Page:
In order to solve the problem with liquidity shortage, at the end of 2008 The Fed decreased the rate to 0-0.25%. In addition, the Fed introduced so-called unconventional monetary policy tools, in 2008, such as quantitative easing (QEs). These activities partially solved the problem and the U.S., and the global economy managed to avoid a deep recession. They also allowed to the U.S. based international financial institution to continue to invest in developing countries.
However, in 2013, the Fed closed its QE program, which led to a huge amount of capital outflows from developing countries, because of reduced liquidity supply in the U.S. According to the UN report, in 2015 because of the tapering of the QE program developing countries had net capital outflow in the amount of $600 billion, while during the QE program from 2009-2013, developing countries got $2.1 trillion as net capital inflow. Therefore, most developing countries had to devaluate their currencies.
Kazakhstan, because of the fact that other developing countries (including Russia) devaluated their currencies, also had to devaluate tenge by almost 18% at the beginning of 2014. Meaning that the Fed’s decision to close the QE program was the reason of the devaluation of tenge. The next negative effect of the tapering of the QE program is that it led to an appreciation in the U.S. dollar. As it was noted above, there is a negative correlation between dollar and oil prices. The appreciated dollar negatively affected the oil prices, which in the second half of 2014 fell from $100 per barrel to $40 per barrel. Because of these two negative factors, Kazakhstani economy is in downturn nowadays.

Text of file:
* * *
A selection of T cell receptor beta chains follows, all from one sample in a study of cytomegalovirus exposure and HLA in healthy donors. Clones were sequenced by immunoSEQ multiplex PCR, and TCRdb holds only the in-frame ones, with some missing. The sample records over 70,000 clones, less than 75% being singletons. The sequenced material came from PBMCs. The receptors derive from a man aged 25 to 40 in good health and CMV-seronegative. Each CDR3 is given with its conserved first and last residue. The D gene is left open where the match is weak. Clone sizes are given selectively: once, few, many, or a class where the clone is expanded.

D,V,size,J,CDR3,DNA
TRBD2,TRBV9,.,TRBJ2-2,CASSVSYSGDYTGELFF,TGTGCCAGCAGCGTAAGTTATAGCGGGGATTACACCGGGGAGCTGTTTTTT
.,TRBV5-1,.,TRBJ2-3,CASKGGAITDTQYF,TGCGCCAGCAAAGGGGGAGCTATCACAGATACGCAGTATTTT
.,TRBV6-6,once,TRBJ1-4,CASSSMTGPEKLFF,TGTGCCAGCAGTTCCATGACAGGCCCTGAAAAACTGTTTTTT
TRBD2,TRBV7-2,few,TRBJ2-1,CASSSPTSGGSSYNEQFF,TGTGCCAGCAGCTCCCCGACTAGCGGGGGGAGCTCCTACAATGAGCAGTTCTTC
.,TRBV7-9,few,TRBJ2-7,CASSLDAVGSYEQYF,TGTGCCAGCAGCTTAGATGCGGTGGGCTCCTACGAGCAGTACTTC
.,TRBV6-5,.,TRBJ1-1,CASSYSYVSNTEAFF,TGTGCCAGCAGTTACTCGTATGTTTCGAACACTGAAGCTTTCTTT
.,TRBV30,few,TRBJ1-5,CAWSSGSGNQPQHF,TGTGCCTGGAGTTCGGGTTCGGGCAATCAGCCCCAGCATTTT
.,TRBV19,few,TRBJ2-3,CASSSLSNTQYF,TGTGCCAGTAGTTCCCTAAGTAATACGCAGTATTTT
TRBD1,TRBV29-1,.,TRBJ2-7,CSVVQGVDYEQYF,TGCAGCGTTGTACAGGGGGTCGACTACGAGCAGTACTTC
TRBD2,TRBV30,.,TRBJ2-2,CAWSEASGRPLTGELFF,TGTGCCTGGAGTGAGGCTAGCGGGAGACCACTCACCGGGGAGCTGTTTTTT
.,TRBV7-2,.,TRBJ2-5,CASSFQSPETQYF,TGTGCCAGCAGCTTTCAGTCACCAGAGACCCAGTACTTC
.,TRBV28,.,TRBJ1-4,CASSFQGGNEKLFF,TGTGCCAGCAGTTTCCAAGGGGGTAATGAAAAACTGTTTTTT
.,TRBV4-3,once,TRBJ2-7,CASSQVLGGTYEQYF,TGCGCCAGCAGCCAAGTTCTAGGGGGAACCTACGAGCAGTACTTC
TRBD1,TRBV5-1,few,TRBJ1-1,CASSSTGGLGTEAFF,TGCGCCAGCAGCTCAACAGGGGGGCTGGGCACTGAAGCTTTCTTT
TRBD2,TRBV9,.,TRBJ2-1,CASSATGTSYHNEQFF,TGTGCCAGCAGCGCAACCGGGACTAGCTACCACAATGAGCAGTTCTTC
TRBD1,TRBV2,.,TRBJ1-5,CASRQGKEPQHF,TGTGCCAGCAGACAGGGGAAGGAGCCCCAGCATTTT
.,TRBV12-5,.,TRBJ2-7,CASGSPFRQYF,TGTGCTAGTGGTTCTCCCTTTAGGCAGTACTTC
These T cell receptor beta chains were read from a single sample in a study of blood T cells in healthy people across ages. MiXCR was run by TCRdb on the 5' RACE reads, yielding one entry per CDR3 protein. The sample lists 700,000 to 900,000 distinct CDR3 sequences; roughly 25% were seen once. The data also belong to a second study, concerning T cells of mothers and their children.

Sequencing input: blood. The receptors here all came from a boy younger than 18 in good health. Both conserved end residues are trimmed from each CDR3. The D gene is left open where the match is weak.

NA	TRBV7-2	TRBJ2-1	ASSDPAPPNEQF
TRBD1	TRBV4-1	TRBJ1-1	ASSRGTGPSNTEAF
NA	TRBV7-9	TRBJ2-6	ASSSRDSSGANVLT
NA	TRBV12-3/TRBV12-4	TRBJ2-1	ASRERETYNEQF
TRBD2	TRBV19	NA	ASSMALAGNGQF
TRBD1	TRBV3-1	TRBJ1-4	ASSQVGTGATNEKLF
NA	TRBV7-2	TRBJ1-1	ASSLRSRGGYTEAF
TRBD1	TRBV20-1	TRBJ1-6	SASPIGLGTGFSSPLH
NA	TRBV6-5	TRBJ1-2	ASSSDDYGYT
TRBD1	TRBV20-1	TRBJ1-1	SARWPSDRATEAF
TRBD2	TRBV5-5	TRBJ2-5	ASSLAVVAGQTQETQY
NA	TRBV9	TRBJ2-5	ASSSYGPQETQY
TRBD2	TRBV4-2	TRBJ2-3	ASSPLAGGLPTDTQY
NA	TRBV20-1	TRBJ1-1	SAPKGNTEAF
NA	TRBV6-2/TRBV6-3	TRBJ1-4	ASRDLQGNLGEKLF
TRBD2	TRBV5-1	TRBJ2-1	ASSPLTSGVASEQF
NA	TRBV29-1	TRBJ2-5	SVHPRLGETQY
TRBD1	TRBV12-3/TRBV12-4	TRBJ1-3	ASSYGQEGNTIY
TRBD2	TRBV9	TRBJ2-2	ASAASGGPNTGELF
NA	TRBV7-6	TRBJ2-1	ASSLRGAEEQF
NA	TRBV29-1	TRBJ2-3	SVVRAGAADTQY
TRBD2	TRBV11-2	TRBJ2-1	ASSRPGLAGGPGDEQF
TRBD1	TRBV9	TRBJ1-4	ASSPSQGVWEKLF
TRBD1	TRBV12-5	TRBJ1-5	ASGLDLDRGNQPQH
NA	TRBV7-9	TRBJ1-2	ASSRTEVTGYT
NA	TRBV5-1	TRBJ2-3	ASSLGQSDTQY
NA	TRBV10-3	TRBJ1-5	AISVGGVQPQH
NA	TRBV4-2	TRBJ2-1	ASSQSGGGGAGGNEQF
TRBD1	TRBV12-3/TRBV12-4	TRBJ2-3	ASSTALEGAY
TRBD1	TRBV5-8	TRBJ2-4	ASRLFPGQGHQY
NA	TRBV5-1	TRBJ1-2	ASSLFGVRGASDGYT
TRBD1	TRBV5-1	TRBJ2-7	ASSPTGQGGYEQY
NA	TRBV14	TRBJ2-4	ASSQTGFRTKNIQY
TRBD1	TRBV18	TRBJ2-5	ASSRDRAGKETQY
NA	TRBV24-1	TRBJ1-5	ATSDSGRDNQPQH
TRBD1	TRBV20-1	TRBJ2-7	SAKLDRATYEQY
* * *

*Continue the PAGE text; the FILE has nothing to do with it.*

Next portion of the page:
In conclusion, it is important to note that the decisions made by the Fed are very important for world economy and for Kazakhstani economy, in particular. Therefore, it is crucial to monitor every decision made by the Fed. For example, as the Chair of the Fed, Janet Yellen, noted, it is quite possible that the Fed would further increase the rate which is very important for future oil prices and the economy of Kazakhstan. Since the Fed has already increased the rate three times in less than a year and is planning another increase this year, we can expect that oil prices will not go up; despite of the oil freeze agreement of main oil producers and even more, the prices can get even lower.
Daniyar Nurbayev is a research fellow at the Eurasian Research Institute. Daniyar completed his bachelor’s degree in Finance in the Kazakh-British Technical University in 2013. In addition, he holds Masters degree in Finance from the Kazakh-British Technical University (2015).